“I now realize that the physical safeguards I have long practiced to protect my integrity should have extended to include digital communications safeguards,” he said. “I believe—and indeed would counsel others—that the standards of personal conduct are necessarily higher for Christian leaders.”
In the weeks following the undisclosed settlement, bloggers also resurfaced claims that Zacharias has overstated his academic background and falsely implied that he had earned a doctoral degree.
The apologist joins a number of Christian leaders who have used the title of “doctor,” despite only having honorary degrees.
According to the biography currently posted on RZIM’s website, Zacharias received a master of divinity degree from Trinity International University and “has conferred ten honorary doctorates, including a Doctor of Laws and a Doctor of Sacred Theology.”
Up until earlier this year, the RZIM bio had not used the phrase “honorary doctorates;” instead, it had stated that Zacharias had been “honored with the conferring of six doctoral degrees.” The site also previously referred to him as “Dr. Zacharias” through 2014, as did multiple press releases, news features, and event postings.
“In earlier years, ‘Dr.’ did appear before Ravi’s name in some of our materials, including on our website, which is an appropriate and acceptable practice with honorary doctorates,” stated RZIM in its own statement, also issued Sunday. “However, because this practice can be contentious in certain circles, we no longer use it.”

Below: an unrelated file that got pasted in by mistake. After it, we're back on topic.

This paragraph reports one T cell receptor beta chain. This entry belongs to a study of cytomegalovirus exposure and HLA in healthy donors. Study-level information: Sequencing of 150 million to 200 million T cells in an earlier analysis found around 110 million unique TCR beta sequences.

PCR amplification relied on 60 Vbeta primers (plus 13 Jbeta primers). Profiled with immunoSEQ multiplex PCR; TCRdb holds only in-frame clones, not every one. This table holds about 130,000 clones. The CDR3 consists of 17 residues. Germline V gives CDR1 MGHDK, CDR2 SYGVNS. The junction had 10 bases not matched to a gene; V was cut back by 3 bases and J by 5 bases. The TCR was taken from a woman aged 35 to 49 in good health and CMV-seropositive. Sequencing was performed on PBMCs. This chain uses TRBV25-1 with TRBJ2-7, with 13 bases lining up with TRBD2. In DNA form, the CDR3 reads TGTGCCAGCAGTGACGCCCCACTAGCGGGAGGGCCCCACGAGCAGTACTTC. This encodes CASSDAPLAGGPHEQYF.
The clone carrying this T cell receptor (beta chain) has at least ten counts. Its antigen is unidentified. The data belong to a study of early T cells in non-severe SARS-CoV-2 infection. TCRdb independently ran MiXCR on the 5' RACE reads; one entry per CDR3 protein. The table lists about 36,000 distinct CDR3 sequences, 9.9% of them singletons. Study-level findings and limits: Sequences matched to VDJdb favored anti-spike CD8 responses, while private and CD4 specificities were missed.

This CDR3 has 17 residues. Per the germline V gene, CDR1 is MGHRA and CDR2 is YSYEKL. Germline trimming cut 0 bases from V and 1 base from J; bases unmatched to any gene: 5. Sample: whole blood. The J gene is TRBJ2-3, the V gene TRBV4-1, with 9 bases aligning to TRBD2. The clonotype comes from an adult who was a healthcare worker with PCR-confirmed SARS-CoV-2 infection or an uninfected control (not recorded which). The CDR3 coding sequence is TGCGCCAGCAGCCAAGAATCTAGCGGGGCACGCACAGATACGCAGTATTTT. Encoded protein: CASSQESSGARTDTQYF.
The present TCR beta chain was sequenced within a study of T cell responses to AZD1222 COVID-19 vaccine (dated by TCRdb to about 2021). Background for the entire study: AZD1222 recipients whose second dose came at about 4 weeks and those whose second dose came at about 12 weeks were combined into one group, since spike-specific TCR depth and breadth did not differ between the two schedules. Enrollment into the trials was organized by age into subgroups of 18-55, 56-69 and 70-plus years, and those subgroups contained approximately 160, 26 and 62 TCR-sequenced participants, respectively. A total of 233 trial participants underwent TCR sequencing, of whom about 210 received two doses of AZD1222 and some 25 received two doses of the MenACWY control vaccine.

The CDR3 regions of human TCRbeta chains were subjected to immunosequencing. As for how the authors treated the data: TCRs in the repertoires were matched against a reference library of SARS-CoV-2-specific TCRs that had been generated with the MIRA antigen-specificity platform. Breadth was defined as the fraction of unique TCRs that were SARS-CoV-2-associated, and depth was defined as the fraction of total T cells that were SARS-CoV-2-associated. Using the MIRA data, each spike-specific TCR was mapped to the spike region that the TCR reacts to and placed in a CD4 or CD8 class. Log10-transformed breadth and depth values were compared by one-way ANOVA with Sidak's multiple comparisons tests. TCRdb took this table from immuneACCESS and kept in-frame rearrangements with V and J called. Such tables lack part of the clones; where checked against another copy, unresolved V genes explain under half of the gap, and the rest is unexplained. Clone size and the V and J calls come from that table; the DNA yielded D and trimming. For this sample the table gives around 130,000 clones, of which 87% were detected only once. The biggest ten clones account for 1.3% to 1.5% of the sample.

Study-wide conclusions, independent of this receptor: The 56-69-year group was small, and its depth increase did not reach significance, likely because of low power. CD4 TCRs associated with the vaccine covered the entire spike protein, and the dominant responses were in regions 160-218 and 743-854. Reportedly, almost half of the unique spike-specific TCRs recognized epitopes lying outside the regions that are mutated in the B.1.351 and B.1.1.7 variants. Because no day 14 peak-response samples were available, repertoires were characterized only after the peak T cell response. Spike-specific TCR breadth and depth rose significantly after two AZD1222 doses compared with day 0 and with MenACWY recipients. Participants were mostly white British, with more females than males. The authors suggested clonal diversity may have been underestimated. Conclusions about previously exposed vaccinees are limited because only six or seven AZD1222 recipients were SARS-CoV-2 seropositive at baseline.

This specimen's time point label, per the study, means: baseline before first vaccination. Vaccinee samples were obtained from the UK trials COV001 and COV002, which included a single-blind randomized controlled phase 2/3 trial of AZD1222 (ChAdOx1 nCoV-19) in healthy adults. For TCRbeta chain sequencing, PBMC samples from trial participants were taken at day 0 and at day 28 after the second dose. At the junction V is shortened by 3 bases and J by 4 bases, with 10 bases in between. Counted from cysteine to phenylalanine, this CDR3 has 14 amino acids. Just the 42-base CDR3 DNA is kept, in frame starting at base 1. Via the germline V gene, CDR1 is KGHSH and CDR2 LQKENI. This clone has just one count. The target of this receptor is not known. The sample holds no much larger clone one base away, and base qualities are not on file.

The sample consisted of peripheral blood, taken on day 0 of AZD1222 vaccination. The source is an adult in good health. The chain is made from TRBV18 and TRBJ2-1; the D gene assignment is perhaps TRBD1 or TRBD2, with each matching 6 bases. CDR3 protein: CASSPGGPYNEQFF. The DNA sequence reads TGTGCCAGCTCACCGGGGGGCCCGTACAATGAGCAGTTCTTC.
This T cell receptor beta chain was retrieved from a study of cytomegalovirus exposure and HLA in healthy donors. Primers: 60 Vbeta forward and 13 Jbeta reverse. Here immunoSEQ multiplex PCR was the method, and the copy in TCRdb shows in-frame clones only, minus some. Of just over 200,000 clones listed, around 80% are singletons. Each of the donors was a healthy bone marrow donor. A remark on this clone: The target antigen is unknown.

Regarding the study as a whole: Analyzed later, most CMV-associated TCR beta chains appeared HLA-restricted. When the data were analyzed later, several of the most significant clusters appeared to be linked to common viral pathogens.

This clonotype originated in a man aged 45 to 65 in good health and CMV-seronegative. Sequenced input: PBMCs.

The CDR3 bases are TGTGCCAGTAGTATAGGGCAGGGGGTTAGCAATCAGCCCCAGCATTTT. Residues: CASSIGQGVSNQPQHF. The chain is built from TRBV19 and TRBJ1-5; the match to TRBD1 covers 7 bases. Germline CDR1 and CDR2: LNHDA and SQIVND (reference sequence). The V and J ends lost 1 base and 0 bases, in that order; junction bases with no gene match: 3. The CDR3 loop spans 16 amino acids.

Zacharias’s biography has also evolved on other sites, including publisher Penguin/Random House, which within the past week replaced a line that said he “holds three doctorate degrees” with a reference to the honorary doctorates instead.
“Neither Ravi nor his ministry has ever claimed he had an earned doctorate,” stated RZIM, reiterating what publicist Mark DeMoss recently told Patheos blogger Warren Throckmorton. DeMoss said the references to “Dr. Zacharias” were confined to other contexts and that RZIM notified sources to correct them.
Zacharias’s organization also stated that other cultural contexts—including his home country of India—embrace honorific titles, making it harder to discourage the use of “Dr.” before his name.
An atheist blogger named Steve Baughman, who has launched a campaign to investigate Zacharias, claims credit for RZIM revising its leader’s resume. He has also accused Zacharias of overstating his role at institutions including Oxford University, Cambridge University, and Alliance Theological Seminary.